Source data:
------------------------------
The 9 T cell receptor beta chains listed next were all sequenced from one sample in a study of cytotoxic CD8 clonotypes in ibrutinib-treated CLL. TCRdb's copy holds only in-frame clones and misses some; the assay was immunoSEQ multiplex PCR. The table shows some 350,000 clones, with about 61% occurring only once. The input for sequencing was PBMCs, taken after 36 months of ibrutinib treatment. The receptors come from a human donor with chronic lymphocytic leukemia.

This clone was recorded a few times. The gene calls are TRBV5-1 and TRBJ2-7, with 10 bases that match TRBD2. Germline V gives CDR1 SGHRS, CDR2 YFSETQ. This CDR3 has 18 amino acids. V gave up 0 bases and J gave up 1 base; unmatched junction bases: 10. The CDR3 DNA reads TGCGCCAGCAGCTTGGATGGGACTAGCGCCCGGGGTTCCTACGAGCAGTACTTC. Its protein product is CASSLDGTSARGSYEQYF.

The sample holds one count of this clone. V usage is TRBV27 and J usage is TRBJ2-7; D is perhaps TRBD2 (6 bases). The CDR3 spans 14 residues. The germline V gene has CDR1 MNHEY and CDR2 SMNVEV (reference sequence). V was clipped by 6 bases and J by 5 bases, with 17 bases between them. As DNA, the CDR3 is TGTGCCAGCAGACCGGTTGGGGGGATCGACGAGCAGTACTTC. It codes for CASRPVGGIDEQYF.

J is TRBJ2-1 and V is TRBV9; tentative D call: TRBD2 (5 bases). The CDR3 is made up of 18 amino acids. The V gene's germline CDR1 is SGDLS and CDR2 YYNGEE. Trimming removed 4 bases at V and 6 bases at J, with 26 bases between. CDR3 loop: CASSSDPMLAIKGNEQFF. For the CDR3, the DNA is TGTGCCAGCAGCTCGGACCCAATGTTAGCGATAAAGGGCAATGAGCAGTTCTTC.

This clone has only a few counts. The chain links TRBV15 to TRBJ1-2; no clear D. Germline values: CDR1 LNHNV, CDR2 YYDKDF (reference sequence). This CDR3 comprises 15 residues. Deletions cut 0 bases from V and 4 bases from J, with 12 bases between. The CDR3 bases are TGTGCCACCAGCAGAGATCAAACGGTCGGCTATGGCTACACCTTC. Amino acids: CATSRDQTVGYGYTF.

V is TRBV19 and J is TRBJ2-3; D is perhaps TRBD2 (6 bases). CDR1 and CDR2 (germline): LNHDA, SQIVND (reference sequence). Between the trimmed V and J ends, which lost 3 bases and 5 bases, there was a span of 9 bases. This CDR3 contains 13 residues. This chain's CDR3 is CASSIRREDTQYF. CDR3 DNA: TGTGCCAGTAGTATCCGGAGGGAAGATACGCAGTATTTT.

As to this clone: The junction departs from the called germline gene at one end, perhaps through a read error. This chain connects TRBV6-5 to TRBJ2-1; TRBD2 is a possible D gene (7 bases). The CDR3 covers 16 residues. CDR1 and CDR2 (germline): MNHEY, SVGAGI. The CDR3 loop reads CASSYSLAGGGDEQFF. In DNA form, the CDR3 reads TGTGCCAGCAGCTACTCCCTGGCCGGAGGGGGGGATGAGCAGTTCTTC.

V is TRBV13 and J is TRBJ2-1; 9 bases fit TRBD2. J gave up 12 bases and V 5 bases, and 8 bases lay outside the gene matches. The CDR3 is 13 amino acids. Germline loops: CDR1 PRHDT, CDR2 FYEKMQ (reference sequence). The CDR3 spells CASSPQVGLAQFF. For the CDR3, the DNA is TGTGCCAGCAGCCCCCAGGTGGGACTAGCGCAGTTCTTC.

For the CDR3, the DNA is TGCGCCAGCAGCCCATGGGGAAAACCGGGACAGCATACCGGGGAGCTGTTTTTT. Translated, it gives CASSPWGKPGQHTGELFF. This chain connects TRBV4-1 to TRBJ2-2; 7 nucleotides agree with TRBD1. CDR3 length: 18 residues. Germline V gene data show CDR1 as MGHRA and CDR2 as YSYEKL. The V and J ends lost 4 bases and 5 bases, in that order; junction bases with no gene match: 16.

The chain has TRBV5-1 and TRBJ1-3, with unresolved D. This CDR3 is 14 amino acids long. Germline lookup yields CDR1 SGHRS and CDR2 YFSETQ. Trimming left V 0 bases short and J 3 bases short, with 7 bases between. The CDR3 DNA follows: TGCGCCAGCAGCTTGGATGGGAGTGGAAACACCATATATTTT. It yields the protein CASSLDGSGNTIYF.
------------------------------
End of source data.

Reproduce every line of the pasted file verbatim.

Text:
The 9 T cell receptor beta chains listed next were all sequenced from one sample in a study of cytotoxic CD8 clonotypes in ibrutinib-treated CLL. TCRdb's copy holds only in-frame clones and misses some; the assay was immunoSEQ multiplex PCR. The table shows some 350,000 clones, with about 61% occurring only once. The input for sequencing was PBMCs, taken after 36 months of ibrutinib treatment. The receptors come from a human donor with chronic lymphocytic leukemia.

This clone was recorded a few times. The gene calls are TRBV5-1 and TRBJ2-7, with 10 bases that match TRBD2. Germline V gives CDR1 SGHRS, CDR2 YFSETQ. This CDR3 has 18 amino acids. V gave up 0 bases and J gave up 1 base; unmatched junction bases: 10. The CDR3 DNA reads TGCGCCAGCAGCTTGGATGGGACTAGCGCCCGGGGTTCCTACGAGCAGTACTTC. Its protein product is CASSLDGTSARGSYEQYF.

The sample holds one count of this clone. V usage is TRBV27 and J usage is TRBJ2-7; D is perhaps TRBD2 (6 bases). The CDR3 spans 14 residues. The germline V gene has CDR1 MNHEY and CDR2 SMNVEV (reference sequence). V was clipped by 6 bases and J by 5 bases, with 17 bases between them. As DNA, the CDR3 is TGTGCCAGCAGACCGGTTGGGGGGATCGACGAGCAGTACTTC. It codes for CASRPVGGIDEQYF.

J is TRBJ2-1 and V is TRBV9; tentative D call: TRBD2 (5 bases). The CDR3 is made up of 18 amino acids. The V gene's germline CDR1 is SGDLS and CDR2 YYNGEE. Trimming removed 4 bases at V and 6 bases at J, with 26 bases between. CDR3 loop: CASSSDPMLAIKGNEQFF. For the CDR3, the DNA is TGTGCCAGCAGCTCGGACCCAATGTTAGCGATAAAGGGCAATGAGCAGTTCTTC.

This clone has only a few counts. The chain links TRBV15 to TRBJ1-2; no clear D. Germline values: CDR1 LNHNV, CDR2 YYDKDF (reference sequence). This CDR3 comprises 15 residues. Deletions cut 0 bases from V and 4 bases from J, with 12 bases between. The CDR3 bases are TGTGCCACCAGCAGAGATCAAACGGTCGGCTATGGCTACACCTTC. Amino acids: CATSRDQTVGYGYTF.

V is TRBV19 and J is TRBJ2-3; D is perhaps TRBD2 (6 bases). CDR1 and CDR2 (germline): LNHDA, SQIVND (reference sequence). Between the trimmed V and J ends, which lost 3 bases and 5 bases, there was a span of 9 bases. This CDR3 contains 13 residues. This chain's CDR3 is CASSIRREDTQYF. CDR3 DNA: TGTGCCAGTAGTATCCGGAGGGAAGATACGCAGTATTTT.

As to this clone: The junction departs from the called germline gene at one end, perhaps through a read error. This chain connects TRBV6-5 to TRBJ2-1; TRBD2 is a possible D gene (7 bases). The CDR3 covers 16 residues. CDR1 and CDR2 (germline): MNHEY, SVGAGI. The CDR3 loop reads CASSYSLAGGGDEQFF. In DNA form, the CDR3 reads TGTGCCAGCAGCTACTCCCTGGCCGGAGGGGGGGATGAGCAGTTCTTC.

V is TRBV13 and J is TRBJ2-1; 9 bases fit TRBD2. J gave up 12 bases and V 5 bases, and 8 bases lay outside the gene matches. The CDR3 is 13 amino acids. Germline loops: CDR1 PRHDT, CDR2 FYEKMQ (reference sequence). The CDR3 spells CASSPQVGLAQFF. For the CDR3, the DNA is TGTGCCAGCAGCCCCCAGGTGGGACTAGCGCAGTTCTTC.

For the CDR3, the DNA is TGCGCCAGCAGCCCATGGGGAAAACCGGGACAGCATACCGGGGAGCTGTTTTTT. Translated, it gives CASSPWGKPGQHTGELFF. This chain connects TRBV4-1 to TRBJ2-2; 7 nucleotides agree with TRBD1. CDR3 length: 18 residues. Germline V gene data show CDR1 as MGHRA and CDR2 as YSYEKL. The V and J ends lost 4 bases and 5 bases, in that order; junction bases with no gene match: 16.

The chain has TRBV5-1 and TRBJ1-3, with unresolved D. This CDR3 is 14 amino acids long. Germline lookup yields CDR1 SGHRS and CDR2 YFSETQ. Trimming left V 0 bases short and J 3 bases short, with 7 bases between. The CDR3 DNA follows: TGCGCCAGCAGCTTGGATGGGAGTGGAAACACCATATATTTT. It yields the protein CASSLDGSGNTIYF.